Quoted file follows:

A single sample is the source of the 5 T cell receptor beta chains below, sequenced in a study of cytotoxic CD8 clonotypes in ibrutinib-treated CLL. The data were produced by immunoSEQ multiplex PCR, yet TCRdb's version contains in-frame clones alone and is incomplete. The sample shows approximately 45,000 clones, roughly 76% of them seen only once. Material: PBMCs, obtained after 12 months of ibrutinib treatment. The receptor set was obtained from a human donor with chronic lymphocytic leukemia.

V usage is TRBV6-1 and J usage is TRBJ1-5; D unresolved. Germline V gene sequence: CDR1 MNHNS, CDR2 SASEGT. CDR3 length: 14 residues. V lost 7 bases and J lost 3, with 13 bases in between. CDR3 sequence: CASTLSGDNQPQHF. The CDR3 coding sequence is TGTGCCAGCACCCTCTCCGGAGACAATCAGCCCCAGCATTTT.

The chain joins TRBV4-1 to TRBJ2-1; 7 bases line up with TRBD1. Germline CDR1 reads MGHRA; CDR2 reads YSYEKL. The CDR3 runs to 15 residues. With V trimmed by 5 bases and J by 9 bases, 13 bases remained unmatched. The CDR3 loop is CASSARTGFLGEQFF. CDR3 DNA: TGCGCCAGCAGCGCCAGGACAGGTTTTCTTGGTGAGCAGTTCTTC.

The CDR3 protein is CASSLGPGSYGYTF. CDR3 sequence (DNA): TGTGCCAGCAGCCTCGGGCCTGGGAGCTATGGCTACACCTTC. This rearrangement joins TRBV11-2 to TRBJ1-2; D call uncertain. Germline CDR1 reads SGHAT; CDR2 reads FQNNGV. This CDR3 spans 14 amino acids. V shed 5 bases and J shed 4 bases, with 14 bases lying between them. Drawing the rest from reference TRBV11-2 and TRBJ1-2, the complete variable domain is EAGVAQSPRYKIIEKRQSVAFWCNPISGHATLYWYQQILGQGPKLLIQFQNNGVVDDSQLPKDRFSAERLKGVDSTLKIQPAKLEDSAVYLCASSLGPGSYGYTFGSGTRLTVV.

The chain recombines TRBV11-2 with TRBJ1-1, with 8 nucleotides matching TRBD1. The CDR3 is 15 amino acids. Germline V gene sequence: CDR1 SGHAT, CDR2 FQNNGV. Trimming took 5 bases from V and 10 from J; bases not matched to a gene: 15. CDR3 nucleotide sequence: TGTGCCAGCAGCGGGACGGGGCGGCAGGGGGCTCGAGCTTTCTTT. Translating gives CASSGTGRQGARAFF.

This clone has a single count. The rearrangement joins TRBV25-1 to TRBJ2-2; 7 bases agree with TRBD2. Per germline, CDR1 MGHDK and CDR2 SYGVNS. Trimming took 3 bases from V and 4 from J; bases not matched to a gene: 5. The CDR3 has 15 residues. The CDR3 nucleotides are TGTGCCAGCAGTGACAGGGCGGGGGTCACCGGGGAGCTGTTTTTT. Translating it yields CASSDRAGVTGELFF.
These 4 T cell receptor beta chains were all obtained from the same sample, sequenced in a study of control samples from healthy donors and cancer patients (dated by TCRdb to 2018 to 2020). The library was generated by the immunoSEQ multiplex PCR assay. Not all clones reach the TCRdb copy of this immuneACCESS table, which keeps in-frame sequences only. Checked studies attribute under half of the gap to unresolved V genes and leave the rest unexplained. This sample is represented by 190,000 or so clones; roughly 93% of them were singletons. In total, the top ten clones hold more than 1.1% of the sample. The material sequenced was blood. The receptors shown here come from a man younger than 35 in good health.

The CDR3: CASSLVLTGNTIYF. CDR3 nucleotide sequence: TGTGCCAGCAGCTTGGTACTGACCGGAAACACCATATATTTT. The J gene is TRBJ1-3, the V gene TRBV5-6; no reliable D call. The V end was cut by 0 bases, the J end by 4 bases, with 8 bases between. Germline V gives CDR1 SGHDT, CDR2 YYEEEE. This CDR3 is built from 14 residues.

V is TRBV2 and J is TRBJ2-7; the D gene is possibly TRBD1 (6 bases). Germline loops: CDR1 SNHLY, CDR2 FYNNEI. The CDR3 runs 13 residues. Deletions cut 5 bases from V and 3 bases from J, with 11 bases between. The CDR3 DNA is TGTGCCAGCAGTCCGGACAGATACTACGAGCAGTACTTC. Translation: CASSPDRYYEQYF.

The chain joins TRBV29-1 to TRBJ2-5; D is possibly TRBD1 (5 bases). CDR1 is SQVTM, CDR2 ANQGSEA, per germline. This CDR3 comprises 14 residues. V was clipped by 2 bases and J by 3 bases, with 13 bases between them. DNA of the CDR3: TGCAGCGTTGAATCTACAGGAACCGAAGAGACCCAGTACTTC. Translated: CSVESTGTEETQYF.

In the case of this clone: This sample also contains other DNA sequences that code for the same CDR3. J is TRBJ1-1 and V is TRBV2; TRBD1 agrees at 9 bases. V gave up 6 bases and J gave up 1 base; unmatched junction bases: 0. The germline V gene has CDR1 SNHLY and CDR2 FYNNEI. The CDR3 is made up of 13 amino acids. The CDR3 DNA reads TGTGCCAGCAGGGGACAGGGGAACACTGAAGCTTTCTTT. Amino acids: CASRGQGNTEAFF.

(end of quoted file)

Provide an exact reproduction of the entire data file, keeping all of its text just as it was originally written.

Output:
A single sample is the source of the 5 T cell receptor beta chains below, sequenced in a study of cytotoxic CD8 clonotypes in ibrutinib-treated CLL. The data were produced by immunoSEQ multiplex PCR, yet TCRdb's version contains in-frame clones alone and is incomplete. The sample shows approximately 45,000 clones, roughly 76% of them seen only once. Material: PBMCs, obtained after 12 months of ibrutinib treatment. The receptor set was obtained from a human donor with chronic lymphocytic leukemia.

V usage is TRBV6-1 and J usage is TRBJ1-5; D unresolved. Germline V gene sequence: CDR1 MNHNS, CDR2 SASEGT. CDR3 length: 14 residues. V lost 7 bases and J lost 3, with 13 bases in between. CDR3 sequence: CASTLSGDNQPQHF. The CDR3 coding sequence is TGTGCCAGCACCCTCTCCGGAGACAATCAGCCCCAGCATTTT.

The chain joins TRBV4-1 to TRBJ2-1; 7 bases line up with TRBD1. Germline CDR1 reads MGHRA; CDR2 reads YSYEKL. The CDR3 runs to 15 residues. With V trimmed by 5 bases and J by 9 bases, 13 bases remained unmatched. The CDR3 loop is CASSARTGFLGEQFF. CDR3 DNA: TGCGCCAGCAGCGCCAGGACAGGTTTTCTTGGTGAGCAGTTCTTC.

The CDR3 protein is CASSLGPGSYGYTF. CDR3 sequence (DNA): TGTGCCAGCAGCCTCGGGCCTGGGAGCTATGGCTACACCTTC. This rearrangement joins TRBV11-2 to TRBJ1-2; D call uncertain. Germline CDR1 reads SGHAT; CDR2 reads FQNNGV. This CDR3 spans 14 amino acids. V shed 5 bases and J shed 4 bases, with 14 bases lying between them. Drawing the rest from reference TRBV11-2 and TRBJ1-2, the complete variable domain is EAGVAQSPRYKIIEKRQSVAFWCNPISGHATLYWYQQILGQGPKLLIQFQNNGVVDDSQLPKDRFSAERLKGVDSTLKIQPAKLEDSAVYLCASSLGPGSYGYTFGSGTRLTVV.

The chain recombines TRBV11-2 with TRBJ1-1, with 8 nucleotides matching TRBD1. The CDR3 is 15 amino acids. Germline V gene sequence: CDR1 SGHAT, CDR2 FQNNGV. Trimming took 5 bases from V and 10 from J; bases not matched to a gene: 15. CDR3 nucleotide sequence: TGTGCCAGCAGCGGGACGGGGCGGCAGGGGGCTCGAGCTTTCTTT. Translating gives CASSGTGRQGARAFF.

This clone has a single count. The rearrangement joins TRBV25-1 to TRBJ2-2; 7 bases agree with TRBD2. Per germline, CDR1 MGHDK and CDR2 SYGVNS. Trimming took 3 bases from V and 4 from J; bases not matched to a gene: 5. The CDR3 has 15 residues. The CDR3 nucleotides are TGTGCCAGCAGTGACAGGGCGGGGGTCACCGGGGAGCTGTTTTTT. Translating it yields CASSDRAGVTGELFF.
These 4 T cell receptor beta chains were all obtained from the same sample, sequenced in a study of control samples from healthy donors and cancer patients (dated by TCRdb to 2018 to 2020). The library was generated by the immunoSEQ multiplex PCR assay. Not all clones reach the TCRdb copy of this immuneACCESS table, which keeps in-frame sequences only. Checked studies attribute under half of the gap to unresolved V genes and leave the rest unexplained. This sample is represented by 190,000 or so clones; roughly 93% of them were singletons. In total, the top ten clones hold more than 1.1% of the sample. The material sequenced was blood. The receptors shown here come from a man younger than 35 in good health.

The CDR3: CASSLVLTGNTIYF. CDR3 nucleotide sequence: TGTGCCAGCAGCTTGGTACTGACCGGAAACACCATATATTTT. The J gene is TRBJ1-3, the V gene TRBV5-6; no reliable D call. The V end was cut by 0 bases, the J end by 4 bases, with 8 bases between. Germline V gives CDR1 SGHDT, CDR2 YYEEEE. This CDR3 is built from 14 residues.

V is TRBV2 and J is TRBJ2-7; the D gene is possibly TRBD1 (6 bases). Germline loops: CDR1 SNHLY, CDR2 FYNNEI. The CDR3 runs 13 residues. Deletions cut 5 bases from V and 3 bases from J, with 11 bases between. The CDR3 DNA is TGTGCCAGCAGTCCGGACAGATACTACGAGCAGTACTTC. Translation: CASSPDRYYEQYF.

The chain joins TRBV29-1 to TRBJ2-5; D is possibly TRBD1 (5 bases). CDR1 is SQVTM, CDR2 ANQGSEA, per germline. This CDR3 comprises 14 residues. V was clipped by 2 bases and J by 3 bases, with 13 bases between them. DNA of the CDR3: TGCAGCGTTGAATCTACAGGAACCGAAGAGACCCAGTACTTC. Translated: CSVESTGTEETQYF.

In the case of this clone: This sample also contains other DNA sequences that code for the same CDR3. J is TRBJ1-1 and V is TRBV2; TRBD1 agrees at 9 bases. V gave up 6 bases and J gave up 1 base; unmatched junction bases: 0. The germline V gene has CDR1 SNHLY and CDR2 FYNNEI. The CDR3 is made up of 13 amino acids. The CDR3 DNA reads TGTGCCAGCAGGGGACAGGGGAACACTGAAGCTTTCTTT. Amino acids: CASRGQGNTEAFF.